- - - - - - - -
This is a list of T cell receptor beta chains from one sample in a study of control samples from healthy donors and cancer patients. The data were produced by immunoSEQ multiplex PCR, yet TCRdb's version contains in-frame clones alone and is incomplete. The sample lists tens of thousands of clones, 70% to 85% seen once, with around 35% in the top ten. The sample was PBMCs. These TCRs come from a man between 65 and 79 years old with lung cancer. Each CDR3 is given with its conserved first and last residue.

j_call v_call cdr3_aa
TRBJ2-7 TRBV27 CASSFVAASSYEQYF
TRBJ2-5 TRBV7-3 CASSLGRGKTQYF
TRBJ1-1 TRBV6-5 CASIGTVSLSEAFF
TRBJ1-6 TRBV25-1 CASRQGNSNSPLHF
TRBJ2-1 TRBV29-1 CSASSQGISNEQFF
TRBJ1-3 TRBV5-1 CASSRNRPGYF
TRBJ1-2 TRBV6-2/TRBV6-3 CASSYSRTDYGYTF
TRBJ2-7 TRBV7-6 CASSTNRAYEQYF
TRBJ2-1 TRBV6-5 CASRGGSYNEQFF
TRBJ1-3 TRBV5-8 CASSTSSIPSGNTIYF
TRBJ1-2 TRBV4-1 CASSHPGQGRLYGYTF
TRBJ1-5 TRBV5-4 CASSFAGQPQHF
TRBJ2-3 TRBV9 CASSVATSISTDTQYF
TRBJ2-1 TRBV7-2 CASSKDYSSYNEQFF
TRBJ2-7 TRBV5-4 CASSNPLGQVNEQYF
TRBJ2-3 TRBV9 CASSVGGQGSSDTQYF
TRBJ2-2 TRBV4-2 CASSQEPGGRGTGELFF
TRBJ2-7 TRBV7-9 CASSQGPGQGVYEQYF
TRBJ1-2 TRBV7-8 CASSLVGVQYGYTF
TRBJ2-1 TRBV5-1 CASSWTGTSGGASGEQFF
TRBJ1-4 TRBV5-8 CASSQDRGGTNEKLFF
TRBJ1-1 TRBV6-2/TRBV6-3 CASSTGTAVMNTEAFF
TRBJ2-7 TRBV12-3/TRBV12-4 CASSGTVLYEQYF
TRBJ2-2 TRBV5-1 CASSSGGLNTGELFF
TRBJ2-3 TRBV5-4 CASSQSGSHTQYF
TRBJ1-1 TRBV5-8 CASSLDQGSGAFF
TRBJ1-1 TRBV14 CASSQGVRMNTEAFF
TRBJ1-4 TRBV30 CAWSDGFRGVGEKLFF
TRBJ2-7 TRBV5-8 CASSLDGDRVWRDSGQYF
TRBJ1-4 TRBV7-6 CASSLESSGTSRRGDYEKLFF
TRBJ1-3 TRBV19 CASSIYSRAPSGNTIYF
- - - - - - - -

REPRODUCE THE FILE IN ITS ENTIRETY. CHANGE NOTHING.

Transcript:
This is a list of T cell receptor beta chains from one sample in a study of control samples from healthy donors and cancer patients. The data were produced by immunoSEQ multiplex PCR, yet TCRdb's version contains in-frame clones alone and is incomplete. The sample lists tens of thousands of clones, 70% to 85% seen once, with around 35% in the top ten. The sample was PBMCs. These TCRs come from a man between 65 and 79 years old with lung cancer. Each CDR3 is given with its conserved first and last residue.

j_call v_call cdr3_aa
TRBJ2-7 TRBV27 CASSFVAASSYEQYF
TRBJ2-5 TRBV7-3 CASSLGRGKTQYF
TRBJ1-1 TRBV6-5 CASIGTVSLSEAFF
TRBJ1-6 TRBV25-1 CASRQGNSNSPLHF
TRBJ2-1 TRBV29-1 CSASSQGISNEQFF
TRBJ1-3 TRBV5-1 CASSRNRPGYF
TRBJ1-2 TRBV6-2/TRBV6-3 CASSYSRTDYGYTF
TRBJ2-7 TRBV7-6 CASSTNRAYEQYF
TRBJ2-1 TRBV6-5 CASRGGSYNEQFF
TRBJ1-3 TRBV5-8 CASSTSSIPSGNTIYF
TRBJ1-2 TRBV4-1 CASSHPGQGRLYGYTF
TRBJ1-5 TRBV5-4 CASSFAGQPQHF
TRBJ2-3 TRBV9 CASSVATSISTDTQYF
TRBJ2-1 TRBV7-2 CASSKDYSSYNEQFF
TRBJ2-7 TRBV5-4 CASSNPLGQVNEQYF
TRBJ2-3 TRBV9 CASSVGGQGSSDTQYF
TRBJ2-2 TRBV4-2 CASSQEPGGRGTGELFF
TRBJ2-7 TRBV7-9 CASSQGPGQGVYEQYF
TRBJ1-2 TRBV7-8 CASSLVGVQYGYTF
TRBJ2-1 TRBV5-1 CASSWTGTSGGASGEQFF
TRBJ1-4 TRBV5-8 CASSQDRGGTNEKLFF
TRBJ1-1 TRBV6-2/TRBV6-3 CASSTGTAVMNTEAFF
TRBJ2-7 TRBV12-3/TRBV12-4 CASSGTVLYEQYF
TRBJ2-2 TRBV5-1 CASSSGGLNTGELFF
TRBJ2-3 TRBV5-4 CASSQSGSHTQYF
TRBJ1-1 TRBV5-8 CASSLDQGSGAFF
TRBJ1-1 TRBV14 CASSQGVRMNTEAFF
TRBJ1-4 TRBV30 CAWSDGFRGVGEKLFF
TRBJ2-7 TRBV5-8 CASSLDGDRVWRDSGQYF
TRBJ1-4 TRBV7-6 CASSLESSGTSRRGDYEKLFF
TRBJ1-3 TRBV19 CASSIYSRAPSGNTIYF